Trains and Koreans on the bustling Russian Far East
Hungarian engineer writes of Tsarist railway to Manchuria
From 1897, a young Hungarian railroad engineer spent years in the Russian Far East and Manchuria and played an important role in the local railroad constructions. According to his reminiscences, many Koreans had worked on the Manchurian branching of the Trans-Siberian railroad, and he wrote interesting observations about them.
Karoly Gubanyi (1867-1935) studied at the Budapest University of Technology and started his career as a railroad engineer in Hungary. In 1897, he moved to Vladivostok and tried to show his talents to the Russian chief engineer who was responsible for the gigantic railroad project. The young Hungarian started his job the following year at the border of Russia and Manchuria, where he was responsible for marking out the track of the new railway.
At first, the workers were Russian soldiers and unkempt Russian exiles. After the construction started, a great number of Korean and Chinese workers came to the sites to look for job opportunities. At that time, thousands of Korean immigrants already lived in the Russian Far East, where they moved to from the Korean Peninsula in the hope of better living circumstances.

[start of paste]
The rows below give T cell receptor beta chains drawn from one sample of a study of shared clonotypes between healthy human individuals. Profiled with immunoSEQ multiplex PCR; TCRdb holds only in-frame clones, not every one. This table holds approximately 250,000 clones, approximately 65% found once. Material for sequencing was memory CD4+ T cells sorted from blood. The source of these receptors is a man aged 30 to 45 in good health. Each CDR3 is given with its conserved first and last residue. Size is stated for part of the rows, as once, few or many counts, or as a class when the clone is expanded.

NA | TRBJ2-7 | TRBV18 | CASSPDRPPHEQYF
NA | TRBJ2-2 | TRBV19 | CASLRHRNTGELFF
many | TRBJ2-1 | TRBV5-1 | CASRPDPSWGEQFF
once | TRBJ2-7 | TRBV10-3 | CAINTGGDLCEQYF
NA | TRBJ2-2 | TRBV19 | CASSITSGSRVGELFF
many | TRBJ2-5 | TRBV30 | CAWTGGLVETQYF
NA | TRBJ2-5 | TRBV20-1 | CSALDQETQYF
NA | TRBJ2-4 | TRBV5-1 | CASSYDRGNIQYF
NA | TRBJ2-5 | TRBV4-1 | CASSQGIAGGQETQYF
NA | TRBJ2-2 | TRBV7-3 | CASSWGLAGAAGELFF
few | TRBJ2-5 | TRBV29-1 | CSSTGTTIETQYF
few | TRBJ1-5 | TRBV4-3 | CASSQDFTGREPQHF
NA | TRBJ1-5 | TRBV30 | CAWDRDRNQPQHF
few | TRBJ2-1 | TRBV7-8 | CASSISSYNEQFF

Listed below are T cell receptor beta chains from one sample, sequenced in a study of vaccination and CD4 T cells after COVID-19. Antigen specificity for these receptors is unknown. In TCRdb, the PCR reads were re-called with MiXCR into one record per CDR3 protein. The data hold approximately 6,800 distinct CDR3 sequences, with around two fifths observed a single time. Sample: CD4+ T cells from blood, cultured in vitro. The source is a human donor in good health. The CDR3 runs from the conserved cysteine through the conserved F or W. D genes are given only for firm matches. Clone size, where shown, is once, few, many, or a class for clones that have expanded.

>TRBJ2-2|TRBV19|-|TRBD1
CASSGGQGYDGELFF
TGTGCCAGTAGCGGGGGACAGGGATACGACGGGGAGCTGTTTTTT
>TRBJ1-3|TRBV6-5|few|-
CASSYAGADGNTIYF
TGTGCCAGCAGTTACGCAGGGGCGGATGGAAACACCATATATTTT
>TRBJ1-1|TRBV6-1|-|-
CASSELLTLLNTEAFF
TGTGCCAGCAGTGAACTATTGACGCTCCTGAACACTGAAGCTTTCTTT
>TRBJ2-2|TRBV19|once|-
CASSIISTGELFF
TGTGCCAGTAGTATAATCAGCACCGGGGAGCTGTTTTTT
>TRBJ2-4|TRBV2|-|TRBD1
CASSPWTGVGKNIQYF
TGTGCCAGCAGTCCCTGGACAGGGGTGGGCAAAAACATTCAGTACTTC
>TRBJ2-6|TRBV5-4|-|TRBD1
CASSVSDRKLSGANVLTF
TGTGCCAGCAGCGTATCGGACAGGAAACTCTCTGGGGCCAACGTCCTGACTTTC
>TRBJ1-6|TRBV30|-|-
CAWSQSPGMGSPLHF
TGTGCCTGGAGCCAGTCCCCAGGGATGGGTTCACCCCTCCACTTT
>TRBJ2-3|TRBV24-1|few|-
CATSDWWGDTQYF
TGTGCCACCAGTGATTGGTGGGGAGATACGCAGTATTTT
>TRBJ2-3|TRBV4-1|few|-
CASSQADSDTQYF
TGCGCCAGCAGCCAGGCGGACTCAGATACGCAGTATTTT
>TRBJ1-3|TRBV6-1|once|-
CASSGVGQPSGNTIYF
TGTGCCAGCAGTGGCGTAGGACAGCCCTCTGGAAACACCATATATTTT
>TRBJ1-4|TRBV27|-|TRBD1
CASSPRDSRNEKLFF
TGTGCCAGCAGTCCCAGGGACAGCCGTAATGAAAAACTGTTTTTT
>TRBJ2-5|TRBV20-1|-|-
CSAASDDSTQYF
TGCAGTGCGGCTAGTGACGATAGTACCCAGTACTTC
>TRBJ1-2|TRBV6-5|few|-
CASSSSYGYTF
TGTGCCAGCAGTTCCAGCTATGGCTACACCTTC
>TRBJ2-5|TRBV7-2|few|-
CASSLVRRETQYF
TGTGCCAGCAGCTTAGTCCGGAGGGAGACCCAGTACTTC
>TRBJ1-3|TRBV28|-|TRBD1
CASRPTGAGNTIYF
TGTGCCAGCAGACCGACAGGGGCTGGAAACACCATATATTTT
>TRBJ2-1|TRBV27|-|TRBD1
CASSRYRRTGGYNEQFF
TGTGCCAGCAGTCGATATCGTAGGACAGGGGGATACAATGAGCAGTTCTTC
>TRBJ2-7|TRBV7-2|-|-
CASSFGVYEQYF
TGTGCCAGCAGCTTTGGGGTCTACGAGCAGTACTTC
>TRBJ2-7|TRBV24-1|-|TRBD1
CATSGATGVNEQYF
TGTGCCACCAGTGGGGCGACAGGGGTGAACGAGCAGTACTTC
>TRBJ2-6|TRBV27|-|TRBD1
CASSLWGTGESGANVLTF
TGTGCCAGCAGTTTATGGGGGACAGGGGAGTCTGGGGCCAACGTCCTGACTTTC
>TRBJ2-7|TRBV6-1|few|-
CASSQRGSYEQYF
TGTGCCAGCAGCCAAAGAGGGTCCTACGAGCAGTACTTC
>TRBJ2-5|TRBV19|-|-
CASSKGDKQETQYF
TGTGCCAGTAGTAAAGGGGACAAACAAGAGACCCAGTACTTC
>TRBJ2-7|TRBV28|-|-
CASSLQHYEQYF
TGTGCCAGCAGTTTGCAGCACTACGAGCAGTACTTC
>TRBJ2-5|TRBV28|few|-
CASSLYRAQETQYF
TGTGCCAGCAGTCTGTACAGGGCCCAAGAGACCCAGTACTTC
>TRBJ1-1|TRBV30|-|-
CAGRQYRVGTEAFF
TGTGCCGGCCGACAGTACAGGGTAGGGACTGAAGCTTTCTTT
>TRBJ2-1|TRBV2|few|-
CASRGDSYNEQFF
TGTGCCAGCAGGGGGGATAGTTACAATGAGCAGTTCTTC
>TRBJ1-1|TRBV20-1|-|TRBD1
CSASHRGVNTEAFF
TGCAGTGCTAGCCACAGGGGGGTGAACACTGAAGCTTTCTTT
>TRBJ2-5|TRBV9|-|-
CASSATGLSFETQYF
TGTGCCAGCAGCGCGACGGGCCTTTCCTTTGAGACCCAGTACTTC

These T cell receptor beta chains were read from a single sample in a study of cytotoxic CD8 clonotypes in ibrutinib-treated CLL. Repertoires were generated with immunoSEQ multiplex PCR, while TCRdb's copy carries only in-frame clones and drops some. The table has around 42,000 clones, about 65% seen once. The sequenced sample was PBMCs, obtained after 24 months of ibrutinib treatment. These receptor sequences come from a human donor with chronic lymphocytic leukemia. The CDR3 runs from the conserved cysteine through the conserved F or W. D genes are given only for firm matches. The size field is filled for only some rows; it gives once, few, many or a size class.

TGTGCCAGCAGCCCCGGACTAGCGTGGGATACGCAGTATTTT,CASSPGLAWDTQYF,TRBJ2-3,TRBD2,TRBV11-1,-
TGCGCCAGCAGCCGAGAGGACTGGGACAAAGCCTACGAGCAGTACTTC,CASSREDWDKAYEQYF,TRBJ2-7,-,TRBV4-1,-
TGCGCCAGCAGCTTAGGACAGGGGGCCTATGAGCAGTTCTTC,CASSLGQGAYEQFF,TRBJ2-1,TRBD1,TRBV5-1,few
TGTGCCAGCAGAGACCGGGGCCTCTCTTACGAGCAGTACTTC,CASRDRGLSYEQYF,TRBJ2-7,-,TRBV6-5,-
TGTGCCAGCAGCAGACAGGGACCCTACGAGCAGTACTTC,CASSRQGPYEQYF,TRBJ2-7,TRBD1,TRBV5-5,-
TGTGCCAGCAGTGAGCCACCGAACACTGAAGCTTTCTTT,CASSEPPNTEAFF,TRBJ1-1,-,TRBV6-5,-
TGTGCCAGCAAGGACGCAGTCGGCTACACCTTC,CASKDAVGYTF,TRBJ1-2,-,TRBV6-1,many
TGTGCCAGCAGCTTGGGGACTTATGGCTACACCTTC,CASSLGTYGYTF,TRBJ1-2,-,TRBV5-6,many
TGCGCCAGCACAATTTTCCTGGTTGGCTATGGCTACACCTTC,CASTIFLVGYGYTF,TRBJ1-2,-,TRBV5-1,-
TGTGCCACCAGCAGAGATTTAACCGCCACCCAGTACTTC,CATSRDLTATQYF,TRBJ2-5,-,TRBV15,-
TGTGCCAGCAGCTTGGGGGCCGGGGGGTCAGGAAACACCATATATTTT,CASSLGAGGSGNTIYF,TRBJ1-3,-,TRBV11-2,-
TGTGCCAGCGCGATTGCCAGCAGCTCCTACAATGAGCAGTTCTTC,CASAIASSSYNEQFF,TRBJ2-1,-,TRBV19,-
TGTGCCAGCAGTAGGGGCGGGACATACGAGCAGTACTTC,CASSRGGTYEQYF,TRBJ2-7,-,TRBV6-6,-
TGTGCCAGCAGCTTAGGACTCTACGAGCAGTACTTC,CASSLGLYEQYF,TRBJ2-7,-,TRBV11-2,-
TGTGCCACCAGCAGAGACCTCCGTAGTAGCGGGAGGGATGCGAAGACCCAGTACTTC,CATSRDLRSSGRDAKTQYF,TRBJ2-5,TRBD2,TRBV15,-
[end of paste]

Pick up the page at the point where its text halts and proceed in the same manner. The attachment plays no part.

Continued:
According to the Hungarian engineer, the Koreans were responsible for wood cutting on the construction sites and worked in groups of 12 under the direction of a Russian-speaking foreman. The Koreans spent the nights in their small wooden houses deep in the forests, but some of them used tents.
A Korean village near Ussuriysk
The Hungarian engineer described in his book that the Russian settlers who were mentioned as Cossacks, received their land from the state for their service at the military. All of the men in the Russian villages were soldiers. They had rifles and swords in their houses. The Cossacks hadn’t usually cultivated their land by themselves, because the Korean migrants in the Russian and Manchurian territories rented their lands and farmed very diligently with their traditional Korean tools. Half of the harvest was the rental fee, which was given to the Cossack landlords every autumn.